The Chicago Tribune Analysis

650 Words3 Pages
The Chicago Tribune is using certain events as tool for baseless fear mongering, to scare the people of the United States of America. Though the site’s method of emotional manipulation to bring these events to light aren’t truly unorthodox they could use more facts, rather than biased information. The Article from the Tribune provides information without backing it up from any credible source. These pilotless, remote-controlled aircraft have been a boon to the war against terrorist enemies in South Asia. They were a key to our successful intervention in Libya. With great promise for law enforcement, they also have been deployed by the Department of Homeland Security to detect people illegally crossing this nation's southern border: . . . (The…show more content…
Are the men that the U.S sends redundant? The article itself seems to be debating against itself through out. Its contradictory statements end up making their points rather redundant. But as last week's filibuster by U.S. Sen. Rand Paul, R-Ky., dramatized, these machines also evoke serious concerns. In the realm of the war on terrorism, the fear is that, having been used on foreigners and even American citizens involved with al-Qaida, they may be used to kill Americans on U.S. soil without a hearing or trial. ‘The Fifth Amendment protects you ... from a king placing you in the tower, but it should also protect you from a president that might kill you with a drone,’ Paul said: …. (The Drone Future) The Chicago Tribune brings up a valid point about Drones targeting U.S citizens, and they cite a senator. However they instantly flip on the matter, making the senators statement useless to the article. Limiting targets to senior figures in al-Qaida and affiliated groups who are involved in planning attacks and cannot be captured. This last condition, Paul might have noticed, would exclude almost anyone on U.S. soil, citizen or not, since apprehending a suspect here is far easier than in Yemen or Somalia: . . . (The Drone…show more content…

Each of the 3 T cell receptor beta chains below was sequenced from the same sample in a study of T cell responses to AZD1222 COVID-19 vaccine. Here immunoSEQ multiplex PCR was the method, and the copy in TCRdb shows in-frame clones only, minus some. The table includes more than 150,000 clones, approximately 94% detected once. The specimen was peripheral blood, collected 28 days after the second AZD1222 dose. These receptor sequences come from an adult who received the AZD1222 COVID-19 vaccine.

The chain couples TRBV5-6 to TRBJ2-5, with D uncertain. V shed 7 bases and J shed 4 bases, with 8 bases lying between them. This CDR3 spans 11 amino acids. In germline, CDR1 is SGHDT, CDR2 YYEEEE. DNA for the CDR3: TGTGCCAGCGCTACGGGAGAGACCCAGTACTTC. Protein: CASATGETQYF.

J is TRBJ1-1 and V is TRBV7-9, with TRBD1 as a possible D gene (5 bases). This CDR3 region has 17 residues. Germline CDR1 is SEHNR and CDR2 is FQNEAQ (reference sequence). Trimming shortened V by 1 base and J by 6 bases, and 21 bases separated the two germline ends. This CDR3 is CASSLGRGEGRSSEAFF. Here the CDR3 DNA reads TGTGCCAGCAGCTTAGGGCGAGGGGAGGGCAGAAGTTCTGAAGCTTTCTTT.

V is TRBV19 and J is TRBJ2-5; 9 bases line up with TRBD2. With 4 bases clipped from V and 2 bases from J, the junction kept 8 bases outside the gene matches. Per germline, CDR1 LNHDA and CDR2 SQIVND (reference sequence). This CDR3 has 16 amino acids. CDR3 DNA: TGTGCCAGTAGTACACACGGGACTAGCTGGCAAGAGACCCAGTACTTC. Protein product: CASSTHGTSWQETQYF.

Yes, drones could easily impinge on privacy. However! In this day and age the public impinges on its own privacy. There is nothing “private” about the lives of the world’s citizens in the first place. Most people can’t eat a meal without posting it on Instagram. There are people posting pictures of themselves with the money from the bank they had just recently robbed. Should privacy be the real issue that we’re trying to bring up? I mean sure it’s harder to target people in the U.S, but what about the innocent people that drones have killed, do they not

More about The Chicago Tribune Analysis

Open Document